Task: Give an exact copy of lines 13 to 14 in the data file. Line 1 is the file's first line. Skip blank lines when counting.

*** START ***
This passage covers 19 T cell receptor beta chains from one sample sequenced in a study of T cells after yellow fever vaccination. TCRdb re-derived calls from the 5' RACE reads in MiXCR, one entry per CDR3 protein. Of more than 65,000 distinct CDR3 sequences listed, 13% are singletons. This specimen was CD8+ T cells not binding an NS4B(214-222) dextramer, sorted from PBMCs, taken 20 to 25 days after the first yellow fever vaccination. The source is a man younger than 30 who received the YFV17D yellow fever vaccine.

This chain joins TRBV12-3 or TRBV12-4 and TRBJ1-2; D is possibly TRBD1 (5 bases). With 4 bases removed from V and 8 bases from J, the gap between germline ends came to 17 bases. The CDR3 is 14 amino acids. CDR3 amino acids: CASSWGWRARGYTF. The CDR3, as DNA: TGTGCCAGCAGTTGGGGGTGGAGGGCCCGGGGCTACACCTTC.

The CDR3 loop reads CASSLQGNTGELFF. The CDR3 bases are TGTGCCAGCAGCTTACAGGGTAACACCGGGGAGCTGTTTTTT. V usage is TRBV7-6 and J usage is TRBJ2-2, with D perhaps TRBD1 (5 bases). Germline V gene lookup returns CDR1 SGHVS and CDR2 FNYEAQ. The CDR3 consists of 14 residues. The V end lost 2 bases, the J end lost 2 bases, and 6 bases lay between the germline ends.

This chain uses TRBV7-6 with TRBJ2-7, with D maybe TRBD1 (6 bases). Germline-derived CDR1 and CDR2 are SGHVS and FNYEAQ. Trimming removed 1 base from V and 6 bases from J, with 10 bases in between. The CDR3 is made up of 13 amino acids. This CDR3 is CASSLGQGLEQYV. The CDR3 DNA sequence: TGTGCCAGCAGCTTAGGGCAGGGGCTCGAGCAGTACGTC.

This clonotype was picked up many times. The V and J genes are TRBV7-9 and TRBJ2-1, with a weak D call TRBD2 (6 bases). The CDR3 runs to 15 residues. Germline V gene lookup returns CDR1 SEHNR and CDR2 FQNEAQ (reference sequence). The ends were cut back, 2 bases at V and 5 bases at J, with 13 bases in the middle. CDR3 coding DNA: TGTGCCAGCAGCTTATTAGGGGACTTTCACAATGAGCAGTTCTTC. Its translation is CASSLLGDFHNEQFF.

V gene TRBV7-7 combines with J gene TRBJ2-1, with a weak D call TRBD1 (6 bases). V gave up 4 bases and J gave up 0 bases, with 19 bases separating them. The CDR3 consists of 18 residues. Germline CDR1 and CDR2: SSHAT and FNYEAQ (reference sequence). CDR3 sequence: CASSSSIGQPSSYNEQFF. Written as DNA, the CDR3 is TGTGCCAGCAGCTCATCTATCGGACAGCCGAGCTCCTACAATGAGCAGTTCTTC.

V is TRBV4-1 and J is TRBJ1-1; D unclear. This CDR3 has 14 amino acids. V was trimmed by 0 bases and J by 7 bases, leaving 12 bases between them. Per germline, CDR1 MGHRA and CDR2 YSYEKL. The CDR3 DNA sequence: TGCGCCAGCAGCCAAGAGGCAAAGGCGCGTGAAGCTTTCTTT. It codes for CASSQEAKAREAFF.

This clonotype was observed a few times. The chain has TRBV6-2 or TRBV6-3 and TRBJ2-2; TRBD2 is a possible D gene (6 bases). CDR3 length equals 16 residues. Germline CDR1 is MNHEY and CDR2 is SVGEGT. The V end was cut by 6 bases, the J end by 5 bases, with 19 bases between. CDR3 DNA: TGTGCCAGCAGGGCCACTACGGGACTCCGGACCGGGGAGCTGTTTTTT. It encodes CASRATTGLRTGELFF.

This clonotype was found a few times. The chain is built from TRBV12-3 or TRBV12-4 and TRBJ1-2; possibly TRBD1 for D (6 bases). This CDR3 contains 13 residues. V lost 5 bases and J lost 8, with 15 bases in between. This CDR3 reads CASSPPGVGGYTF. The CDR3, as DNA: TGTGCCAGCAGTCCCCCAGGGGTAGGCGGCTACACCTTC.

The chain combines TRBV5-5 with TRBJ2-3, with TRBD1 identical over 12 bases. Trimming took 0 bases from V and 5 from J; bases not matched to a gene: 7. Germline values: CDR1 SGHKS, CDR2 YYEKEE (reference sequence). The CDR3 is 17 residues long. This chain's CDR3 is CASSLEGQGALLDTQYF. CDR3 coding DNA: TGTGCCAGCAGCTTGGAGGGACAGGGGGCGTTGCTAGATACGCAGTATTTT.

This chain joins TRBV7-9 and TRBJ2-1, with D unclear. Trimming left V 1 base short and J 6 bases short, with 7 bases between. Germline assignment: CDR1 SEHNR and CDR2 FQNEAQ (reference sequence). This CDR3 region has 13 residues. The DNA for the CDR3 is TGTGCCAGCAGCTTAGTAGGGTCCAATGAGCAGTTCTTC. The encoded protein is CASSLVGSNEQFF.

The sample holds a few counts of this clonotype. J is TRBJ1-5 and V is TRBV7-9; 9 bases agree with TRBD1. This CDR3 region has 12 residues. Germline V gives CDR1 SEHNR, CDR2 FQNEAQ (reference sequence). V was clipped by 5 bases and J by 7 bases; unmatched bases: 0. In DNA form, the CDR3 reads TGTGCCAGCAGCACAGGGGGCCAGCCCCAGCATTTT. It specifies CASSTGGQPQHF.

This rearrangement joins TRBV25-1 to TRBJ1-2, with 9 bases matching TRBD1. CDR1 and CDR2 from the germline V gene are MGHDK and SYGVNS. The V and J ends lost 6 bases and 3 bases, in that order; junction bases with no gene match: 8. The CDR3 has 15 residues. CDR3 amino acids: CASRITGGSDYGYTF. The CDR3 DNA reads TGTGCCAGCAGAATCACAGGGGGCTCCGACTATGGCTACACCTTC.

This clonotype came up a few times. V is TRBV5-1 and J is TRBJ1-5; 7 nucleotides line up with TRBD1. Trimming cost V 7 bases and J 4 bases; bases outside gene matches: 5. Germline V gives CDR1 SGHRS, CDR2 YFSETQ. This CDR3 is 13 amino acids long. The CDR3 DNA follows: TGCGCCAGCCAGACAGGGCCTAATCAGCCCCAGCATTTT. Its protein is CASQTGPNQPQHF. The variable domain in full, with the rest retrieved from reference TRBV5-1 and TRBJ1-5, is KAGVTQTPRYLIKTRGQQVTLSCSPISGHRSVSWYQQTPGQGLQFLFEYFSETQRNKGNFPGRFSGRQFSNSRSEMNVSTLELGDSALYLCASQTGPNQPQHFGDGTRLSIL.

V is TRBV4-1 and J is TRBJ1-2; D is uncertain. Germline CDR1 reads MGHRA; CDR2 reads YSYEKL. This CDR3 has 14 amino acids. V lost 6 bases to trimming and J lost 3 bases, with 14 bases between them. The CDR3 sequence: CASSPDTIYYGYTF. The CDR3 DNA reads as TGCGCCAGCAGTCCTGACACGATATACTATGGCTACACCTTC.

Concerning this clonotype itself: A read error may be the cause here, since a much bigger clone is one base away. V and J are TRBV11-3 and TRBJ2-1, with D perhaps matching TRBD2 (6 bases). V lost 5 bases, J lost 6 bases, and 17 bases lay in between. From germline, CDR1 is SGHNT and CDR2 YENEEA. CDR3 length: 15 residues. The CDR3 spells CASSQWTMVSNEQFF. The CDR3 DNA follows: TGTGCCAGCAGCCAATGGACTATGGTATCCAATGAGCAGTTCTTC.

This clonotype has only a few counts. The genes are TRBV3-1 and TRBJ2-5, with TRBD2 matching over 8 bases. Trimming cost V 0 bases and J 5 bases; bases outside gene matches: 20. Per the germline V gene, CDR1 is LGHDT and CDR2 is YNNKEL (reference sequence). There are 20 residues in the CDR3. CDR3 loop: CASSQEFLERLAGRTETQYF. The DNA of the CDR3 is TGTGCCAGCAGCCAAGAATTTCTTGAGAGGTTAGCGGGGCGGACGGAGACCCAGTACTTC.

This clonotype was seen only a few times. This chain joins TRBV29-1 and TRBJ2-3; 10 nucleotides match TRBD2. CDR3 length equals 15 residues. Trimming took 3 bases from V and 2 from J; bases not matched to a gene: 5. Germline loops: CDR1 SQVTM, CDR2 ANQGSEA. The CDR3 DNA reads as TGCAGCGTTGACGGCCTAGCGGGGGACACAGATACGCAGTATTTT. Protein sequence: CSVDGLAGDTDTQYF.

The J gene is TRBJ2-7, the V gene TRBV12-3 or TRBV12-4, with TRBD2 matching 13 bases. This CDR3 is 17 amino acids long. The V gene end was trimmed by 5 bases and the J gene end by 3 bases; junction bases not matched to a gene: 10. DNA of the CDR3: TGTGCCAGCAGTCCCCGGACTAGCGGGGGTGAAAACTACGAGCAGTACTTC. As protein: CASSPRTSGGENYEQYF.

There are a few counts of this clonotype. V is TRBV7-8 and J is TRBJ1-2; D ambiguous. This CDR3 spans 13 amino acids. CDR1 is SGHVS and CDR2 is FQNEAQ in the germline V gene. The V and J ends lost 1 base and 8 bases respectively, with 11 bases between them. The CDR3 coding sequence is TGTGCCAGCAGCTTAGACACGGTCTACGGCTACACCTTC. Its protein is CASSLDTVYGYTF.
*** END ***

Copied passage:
This rearrangement joins TRBV25-1 to TRBJ1-2, with 9 bases matching TRBD1. CDR1 and CDR2 from the germline V gene are MGHDK and SYGVNS. The V and J ends lost 6 bases and 3 bases, in that order; junction bases with no gene match: 8. The CDR3 has 15 residues. CDR3 amino acids: CASRITGGSDYGYTF. The CDR3 DNA reads TGTGCCAGCAGAATCACAGGGGGCTCCGACTATGGCTACACCTTC.

This clonotype came up a few times. V is TRBV5-1 and J is TRBJ1-5; 7 nucleotides line up with TRBD1. Trimming cost V 7 bases and J 4 bases; bases outside gene matches: 5. Germline V gives CDR1 SGHRS, CDR2 YFSETQ. This CDR3 is 13 amino acids long. The CDR3 DNA follows: TGCGCCAGCCAGACAGGGCCTAATCAGCCCCAGCATTTT. Its protein is CASQTGPNQPQHF. The variable domain in full, with the rest retrieved from reference TRBV5-1 and TRBJ1-5, is KAGVTQTPRYLIKTRGQQVTLSCSPISGHRSVSWYQQTPGQGLQFLFEYFSETQRNKGNFPGRFSGRQFSNSRSEMNVSTLELGDSALYLCASQTGPNQPQHFGDGTRLSIL.